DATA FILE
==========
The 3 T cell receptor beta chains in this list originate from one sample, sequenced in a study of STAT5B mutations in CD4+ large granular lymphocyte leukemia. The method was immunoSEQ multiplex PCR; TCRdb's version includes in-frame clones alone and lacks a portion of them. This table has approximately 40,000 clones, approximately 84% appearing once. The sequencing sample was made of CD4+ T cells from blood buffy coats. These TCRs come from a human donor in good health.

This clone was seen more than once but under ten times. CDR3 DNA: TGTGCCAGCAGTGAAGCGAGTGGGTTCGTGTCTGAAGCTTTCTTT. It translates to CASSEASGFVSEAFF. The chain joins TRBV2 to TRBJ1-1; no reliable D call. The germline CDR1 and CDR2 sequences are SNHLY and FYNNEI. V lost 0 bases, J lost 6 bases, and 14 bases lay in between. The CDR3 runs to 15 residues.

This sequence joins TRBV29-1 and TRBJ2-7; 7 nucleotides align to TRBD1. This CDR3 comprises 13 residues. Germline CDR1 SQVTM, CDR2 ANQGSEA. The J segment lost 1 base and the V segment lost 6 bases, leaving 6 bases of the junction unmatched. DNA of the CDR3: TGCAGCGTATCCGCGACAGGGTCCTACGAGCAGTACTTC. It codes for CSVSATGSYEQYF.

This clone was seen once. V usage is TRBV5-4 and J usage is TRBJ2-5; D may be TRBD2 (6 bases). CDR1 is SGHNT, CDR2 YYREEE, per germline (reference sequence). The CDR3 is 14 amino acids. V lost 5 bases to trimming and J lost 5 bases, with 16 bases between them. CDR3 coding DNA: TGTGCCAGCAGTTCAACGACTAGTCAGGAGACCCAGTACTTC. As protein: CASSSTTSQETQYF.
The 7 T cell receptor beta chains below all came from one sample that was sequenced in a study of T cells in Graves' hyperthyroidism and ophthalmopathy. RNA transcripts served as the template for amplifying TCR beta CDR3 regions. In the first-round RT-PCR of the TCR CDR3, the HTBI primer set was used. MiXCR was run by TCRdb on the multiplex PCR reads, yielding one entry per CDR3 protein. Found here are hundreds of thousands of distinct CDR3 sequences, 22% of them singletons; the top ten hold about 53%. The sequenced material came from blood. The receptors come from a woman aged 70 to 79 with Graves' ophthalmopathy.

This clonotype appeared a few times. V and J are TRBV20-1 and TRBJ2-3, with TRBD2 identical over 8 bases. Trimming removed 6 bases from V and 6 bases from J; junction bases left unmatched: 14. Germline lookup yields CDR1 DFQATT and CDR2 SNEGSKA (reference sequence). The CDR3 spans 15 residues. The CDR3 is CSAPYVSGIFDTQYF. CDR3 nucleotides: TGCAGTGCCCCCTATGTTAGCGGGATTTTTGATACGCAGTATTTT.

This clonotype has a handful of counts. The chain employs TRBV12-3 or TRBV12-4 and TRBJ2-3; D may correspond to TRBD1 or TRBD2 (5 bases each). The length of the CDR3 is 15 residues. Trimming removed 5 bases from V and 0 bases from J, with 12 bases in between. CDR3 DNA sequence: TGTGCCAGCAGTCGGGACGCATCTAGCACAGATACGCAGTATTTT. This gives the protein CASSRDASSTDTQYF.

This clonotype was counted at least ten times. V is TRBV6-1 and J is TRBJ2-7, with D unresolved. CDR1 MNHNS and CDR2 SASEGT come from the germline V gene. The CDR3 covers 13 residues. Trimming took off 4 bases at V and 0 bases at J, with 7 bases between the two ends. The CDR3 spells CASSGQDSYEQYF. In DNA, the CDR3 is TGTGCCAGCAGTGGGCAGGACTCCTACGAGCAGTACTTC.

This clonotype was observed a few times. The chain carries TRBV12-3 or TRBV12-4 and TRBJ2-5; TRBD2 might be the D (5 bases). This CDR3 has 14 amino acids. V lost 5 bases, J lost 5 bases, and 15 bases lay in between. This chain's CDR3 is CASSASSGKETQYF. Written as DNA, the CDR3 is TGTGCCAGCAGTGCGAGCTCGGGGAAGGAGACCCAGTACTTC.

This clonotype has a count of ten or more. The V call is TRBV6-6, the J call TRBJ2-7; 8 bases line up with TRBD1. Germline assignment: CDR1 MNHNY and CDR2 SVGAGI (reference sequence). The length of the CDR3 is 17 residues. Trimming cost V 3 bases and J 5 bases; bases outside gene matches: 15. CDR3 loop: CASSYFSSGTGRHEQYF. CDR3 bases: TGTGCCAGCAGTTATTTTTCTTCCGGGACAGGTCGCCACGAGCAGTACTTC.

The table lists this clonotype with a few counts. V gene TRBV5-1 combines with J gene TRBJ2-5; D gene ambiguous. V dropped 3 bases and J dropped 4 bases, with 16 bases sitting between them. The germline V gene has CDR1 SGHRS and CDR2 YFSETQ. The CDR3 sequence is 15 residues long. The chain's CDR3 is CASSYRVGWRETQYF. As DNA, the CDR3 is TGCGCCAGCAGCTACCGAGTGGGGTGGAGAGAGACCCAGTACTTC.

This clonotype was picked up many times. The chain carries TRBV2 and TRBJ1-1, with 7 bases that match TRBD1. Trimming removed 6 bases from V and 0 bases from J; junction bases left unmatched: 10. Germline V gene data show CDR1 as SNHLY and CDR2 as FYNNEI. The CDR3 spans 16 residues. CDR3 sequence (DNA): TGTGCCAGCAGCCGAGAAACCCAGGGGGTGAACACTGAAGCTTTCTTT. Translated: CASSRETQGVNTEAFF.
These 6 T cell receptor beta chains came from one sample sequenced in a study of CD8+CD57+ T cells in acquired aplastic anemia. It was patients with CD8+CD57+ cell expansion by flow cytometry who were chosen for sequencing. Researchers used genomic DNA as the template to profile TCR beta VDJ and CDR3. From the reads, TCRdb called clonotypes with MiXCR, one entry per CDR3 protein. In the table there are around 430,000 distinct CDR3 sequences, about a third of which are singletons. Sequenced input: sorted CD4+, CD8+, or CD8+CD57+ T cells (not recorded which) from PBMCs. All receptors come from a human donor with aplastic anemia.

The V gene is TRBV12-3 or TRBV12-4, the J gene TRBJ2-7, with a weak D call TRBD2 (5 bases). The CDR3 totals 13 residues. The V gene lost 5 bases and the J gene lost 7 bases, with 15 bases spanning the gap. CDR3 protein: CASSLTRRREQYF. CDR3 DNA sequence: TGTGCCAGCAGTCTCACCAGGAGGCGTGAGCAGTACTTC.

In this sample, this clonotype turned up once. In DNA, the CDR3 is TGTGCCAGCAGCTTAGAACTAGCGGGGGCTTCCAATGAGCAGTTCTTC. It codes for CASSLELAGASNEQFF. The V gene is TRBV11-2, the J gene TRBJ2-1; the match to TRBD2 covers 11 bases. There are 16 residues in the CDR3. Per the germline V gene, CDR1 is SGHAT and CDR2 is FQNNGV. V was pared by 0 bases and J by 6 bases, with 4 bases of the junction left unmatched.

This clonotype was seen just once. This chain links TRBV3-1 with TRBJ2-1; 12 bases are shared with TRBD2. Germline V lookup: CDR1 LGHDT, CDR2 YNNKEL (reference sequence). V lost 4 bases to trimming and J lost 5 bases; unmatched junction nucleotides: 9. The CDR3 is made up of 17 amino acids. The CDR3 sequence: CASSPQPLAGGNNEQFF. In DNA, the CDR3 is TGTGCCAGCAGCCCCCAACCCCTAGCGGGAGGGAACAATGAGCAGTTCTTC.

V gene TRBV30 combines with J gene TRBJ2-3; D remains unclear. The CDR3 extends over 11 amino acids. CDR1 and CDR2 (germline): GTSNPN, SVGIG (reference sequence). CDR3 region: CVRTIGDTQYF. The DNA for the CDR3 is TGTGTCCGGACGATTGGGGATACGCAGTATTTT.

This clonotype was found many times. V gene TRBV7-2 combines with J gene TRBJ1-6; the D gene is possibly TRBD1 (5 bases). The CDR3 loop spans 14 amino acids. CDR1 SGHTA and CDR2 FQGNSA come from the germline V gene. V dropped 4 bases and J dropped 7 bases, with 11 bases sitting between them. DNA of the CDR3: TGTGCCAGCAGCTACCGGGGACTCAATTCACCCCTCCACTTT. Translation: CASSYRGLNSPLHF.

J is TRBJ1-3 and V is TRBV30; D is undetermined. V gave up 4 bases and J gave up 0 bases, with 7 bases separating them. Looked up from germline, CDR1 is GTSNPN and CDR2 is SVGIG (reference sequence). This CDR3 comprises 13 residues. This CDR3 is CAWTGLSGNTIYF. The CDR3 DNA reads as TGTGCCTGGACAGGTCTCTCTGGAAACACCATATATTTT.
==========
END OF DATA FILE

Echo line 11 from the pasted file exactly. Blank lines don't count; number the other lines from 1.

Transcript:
The table lists this clonotype with a few counts. V gene TRBV5-1 combines with J gene TRBJ2-5; D gene ambiguous. V dropped 3 bases and J dropped 4 bases, with 16 bases sitting between them. The germline V gene has CDR1 SGHRS and CDR2 YFSETQ. The CDR3 sequence is 15 residues long. The chain's CDR3 is CASSYRVGWRETQYF. As DNA, the CDR3 is TGCGCCAGCAGCTACCGAGTGGGGTGGAGAGAGACCCAGTACTTC.